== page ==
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15 Nov

Breaking down the Berlin Wall

The gloves have now come off in the World Championship Match at the Fulton Building in midtown Manhattan, as game 3 between Magnus Carlsen and Sergey Karjakin turned into an epic marathon of a Berlin Defence in the Ruy Lopez - and one that looked as if Carlsen was going to strike the first decisive blow of the 12-game match, only for his ever-resilient Russian challenger managing to somehow hang on for a draw with a set of survival skills that would have made Bear Grylls envious.

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After 73.Na5

This was the first Berlin of the match - and there could be more to come. But in this one, after a few inaccuracies at the critical moment from Karjakin, Carlsen found a crack and all but looked ready to break down his challenger’s Berlin Wall…but each time it looked on the verge of collapse, the world champion couldn’t quite find the winning blow (if there was one), and Karjakin survived time and again.

And after nearly seven hours of play and over 70 moves, the game ended in a draw. "You have to fight for every last thing there is, even if it takes energy," Carlsen said after the game.  "I didn't see a forced win. "Certainly it's disappointing.” It could well have been a disappointment for Carlsen with a lot of missed opportunities, but it could also signal the start of a change in the tempo for the match with more long games coming from the world champion in an effort to try and wear down his challenger.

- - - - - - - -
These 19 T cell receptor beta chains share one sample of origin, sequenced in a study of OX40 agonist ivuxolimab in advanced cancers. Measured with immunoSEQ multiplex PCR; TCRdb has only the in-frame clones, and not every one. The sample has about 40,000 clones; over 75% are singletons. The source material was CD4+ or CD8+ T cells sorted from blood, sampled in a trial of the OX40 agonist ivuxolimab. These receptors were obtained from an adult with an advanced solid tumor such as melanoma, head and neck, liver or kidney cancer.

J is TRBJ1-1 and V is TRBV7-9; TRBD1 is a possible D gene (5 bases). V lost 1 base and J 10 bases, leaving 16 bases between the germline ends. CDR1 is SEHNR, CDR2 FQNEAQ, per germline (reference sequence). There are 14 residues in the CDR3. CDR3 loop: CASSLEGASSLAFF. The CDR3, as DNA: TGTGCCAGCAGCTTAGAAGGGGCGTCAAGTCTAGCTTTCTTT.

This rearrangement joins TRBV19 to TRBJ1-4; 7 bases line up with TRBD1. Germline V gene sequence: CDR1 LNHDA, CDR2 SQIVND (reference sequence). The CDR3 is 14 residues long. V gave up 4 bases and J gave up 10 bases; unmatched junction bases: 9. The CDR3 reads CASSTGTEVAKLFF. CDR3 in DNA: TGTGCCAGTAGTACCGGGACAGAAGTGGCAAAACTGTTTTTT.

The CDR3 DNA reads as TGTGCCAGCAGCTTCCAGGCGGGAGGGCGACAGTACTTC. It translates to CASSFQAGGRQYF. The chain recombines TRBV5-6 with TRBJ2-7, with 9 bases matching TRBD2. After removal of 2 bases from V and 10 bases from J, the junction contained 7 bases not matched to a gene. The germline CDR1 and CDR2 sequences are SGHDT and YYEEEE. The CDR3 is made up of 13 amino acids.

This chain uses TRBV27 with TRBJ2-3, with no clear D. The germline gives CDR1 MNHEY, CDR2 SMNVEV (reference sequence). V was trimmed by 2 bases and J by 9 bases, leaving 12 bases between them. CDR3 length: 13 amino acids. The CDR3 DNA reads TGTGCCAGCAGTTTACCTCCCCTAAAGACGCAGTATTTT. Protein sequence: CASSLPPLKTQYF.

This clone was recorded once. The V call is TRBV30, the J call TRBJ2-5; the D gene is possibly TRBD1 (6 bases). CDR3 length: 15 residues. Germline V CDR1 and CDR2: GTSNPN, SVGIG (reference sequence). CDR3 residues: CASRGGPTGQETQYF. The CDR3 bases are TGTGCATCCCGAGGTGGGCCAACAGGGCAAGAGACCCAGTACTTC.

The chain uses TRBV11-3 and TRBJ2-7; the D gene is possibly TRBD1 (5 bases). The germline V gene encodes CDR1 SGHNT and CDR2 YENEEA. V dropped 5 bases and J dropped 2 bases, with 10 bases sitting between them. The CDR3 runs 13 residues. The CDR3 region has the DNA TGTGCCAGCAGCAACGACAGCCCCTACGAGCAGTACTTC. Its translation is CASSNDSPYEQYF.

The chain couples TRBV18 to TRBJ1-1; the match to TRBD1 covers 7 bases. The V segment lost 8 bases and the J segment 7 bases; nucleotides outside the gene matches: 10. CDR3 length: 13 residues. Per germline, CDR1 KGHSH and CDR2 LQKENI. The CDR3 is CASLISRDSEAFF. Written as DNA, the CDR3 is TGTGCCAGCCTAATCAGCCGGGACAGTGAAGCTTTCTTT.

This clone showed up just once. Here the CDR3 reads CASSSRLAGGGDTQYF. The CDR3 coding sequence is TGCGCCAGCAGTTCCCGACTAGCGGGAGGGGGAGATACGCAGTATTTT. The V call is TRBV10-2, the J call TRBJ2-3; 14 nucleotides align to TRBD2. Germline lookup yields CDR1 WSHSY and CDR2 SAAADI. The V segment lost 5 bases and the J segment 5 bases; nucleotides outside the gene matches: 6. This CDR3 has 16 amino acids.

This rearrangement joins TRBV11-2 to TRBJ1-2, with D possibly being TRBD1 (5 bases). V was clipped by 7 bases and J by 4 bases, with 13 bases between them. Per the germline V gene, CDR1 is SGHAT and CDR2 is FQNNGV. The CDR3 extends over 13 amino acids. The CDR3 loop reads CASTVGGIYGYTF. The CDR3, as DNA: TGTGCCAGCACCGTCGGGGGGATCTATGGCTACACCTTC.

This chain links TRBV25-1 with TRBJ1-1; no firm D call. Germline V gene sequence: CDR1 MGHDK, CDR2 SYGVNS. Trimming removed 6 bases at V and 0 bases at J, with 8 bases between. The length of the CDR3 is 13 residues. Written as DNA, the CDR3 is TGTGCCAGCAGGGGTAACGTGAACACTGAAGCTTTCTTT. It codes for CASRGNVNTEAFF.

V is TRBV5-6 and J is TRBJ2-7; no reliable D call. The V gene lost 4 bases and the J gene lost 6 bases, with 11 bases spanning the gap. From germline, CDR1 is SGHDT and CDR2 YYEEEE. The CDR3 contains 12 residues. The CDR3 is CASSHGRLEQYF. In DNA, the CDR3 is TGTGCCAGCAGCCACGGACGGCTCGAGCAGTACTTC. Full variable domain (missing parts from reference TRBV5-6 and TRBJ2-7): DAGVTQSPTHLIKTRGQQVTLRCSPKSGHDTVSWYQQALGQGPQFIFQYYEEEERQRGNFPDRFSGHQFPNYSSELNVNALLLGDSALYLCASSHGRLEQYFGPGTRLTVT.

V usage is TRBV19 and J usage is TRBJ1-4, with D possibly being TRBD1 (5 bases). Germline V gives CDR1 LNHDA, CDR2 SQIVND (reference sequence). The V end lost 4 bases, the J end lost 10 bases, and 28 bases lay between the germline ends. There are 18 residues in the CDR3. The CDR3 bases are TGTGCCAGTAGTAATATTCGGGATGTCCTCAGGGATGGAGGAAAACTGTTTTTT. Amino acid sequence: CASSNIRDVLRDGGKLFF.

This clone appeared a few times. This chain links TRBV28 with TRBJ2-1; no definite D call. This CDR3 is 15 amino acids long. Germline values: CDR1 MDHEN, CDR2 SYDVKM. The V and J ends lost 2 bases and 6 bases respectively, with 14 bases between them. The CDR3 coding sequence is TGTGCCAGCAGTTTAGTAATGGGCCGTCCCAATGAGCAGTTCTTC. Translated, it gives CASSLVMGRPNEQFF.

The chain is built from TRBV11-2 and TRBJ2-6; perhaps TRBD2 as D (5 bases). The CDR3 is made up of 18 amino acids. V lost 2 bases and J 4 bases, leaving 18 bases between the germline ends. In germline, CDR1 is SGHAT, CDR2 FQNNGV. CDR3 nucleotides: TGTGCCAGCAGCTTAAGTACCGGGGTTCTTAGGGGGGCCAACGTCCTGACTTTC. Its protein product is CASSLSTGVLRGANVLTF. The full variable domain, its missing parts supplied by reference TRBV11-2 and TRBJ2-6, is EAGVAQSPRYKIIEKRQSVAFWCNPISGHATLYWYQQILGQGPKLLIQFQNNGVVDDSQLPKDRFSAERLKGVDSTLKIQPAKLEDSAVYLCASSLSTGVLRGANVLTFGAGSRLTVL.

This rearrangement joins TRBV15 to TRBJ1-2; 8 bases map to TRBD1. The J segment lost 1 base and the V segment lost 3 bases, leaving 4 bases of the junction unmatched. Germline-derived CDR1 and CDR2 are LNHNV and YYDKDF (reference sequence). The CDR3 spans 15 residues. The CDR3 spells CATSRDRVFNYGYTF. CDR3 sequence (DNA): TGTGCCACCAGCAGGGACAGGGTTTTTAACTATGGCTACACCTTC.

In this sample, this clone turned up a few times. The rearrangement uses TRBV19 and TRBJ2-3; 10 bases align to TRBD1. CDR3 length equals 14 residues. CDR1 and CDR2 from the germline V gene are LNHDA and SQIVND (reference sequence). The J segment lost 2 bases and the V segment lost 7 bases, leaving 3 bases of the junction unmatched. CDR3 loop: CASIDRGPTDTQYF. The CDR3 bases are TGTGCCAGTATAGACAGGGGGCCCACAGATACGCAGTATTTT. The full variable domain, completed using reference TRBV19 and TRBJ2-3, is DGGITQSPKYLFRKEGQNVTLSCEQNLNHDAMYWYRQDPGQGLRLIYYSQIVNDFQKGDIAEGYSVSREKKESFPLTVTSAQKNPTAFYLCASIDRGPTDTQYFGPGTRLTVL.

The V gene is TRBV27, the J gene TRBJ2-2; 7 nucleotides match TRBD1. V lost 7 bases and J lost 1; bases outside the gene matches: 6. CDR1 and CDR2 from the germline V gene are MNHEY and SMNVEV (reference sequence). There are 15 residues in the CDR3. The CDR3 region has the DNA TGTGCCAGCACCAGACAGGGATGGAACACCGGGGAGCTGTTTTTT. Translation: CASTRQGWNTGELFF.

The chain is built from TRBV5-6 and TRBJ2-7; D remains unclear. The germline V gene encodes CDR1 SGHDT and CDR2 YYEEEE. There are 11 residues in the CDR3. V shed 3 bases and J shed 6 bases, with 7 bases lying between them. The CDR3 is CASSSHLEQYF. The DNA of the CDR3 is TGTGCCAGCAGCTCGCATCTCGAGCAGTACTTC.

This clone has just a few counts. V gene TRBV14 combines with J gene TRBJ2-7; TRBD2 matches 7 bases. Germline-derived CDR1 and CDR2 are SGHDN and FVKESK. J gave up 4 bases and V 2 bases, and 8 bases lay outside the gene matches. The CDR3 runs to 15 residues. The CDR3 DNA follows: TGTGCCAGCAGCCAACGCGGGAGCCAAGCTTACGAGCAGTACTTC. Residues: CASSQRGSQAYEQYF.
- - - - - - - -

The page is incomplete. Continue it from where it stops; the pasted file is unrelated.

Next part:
Everybody says they know where they were the night the Berlin Wall toppled 27-years-ago on November 11, 1989 - but I can go one better than that, because 16-years-ago to the month in London, I witnessed from the pressroom at first-hand the shock re-building at elite-level of the chessic version of a Berlin Wall that all but bamboozled a world champion into losing his crown.

The Berlin Defence in the Ruy Lopez was popular during the late 19th century and early 20th century - but it fell out of fashion for the best part of a century in elite praxis, only for Vladimir Kramnik to adopt it as his big surprise drawing weapon (8 games!) against Garry Kasparov in their World Championship Match in London 2000. Kasparov kept banging his head against what became known as the 'Berlin Wall' endgame (after 4 0-0 Nxe4 5 d4 Nd6 5 Bxc6 dxc6 6 dxe5 Nf5 7 Qxd8+), believing he could break it down; couldn’t, and memorably lost the title to his protégé.

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© Victor Barsky, Russian Chess Federation

Every chess journalist thereafter dubbed it the ‘Berlin Wall’, and everyone claimed dibs on being the first to refer to it as such - but in fact I remember as a teenager reading a very entertaining article by the first chess writer to do so, namely Jimmy Adams in his entertaining article ‘Breaking down the Berlin Wall’ that appeared in the August 1979 issue of British Chess Magazine.

Match score (best-of-12-games)
Carlsen 1.5-1.5 Karjakin

Magnus Carlsen - Sergey Karjakin
World Championship, (3)
Ruy Lopez, Berlin Defence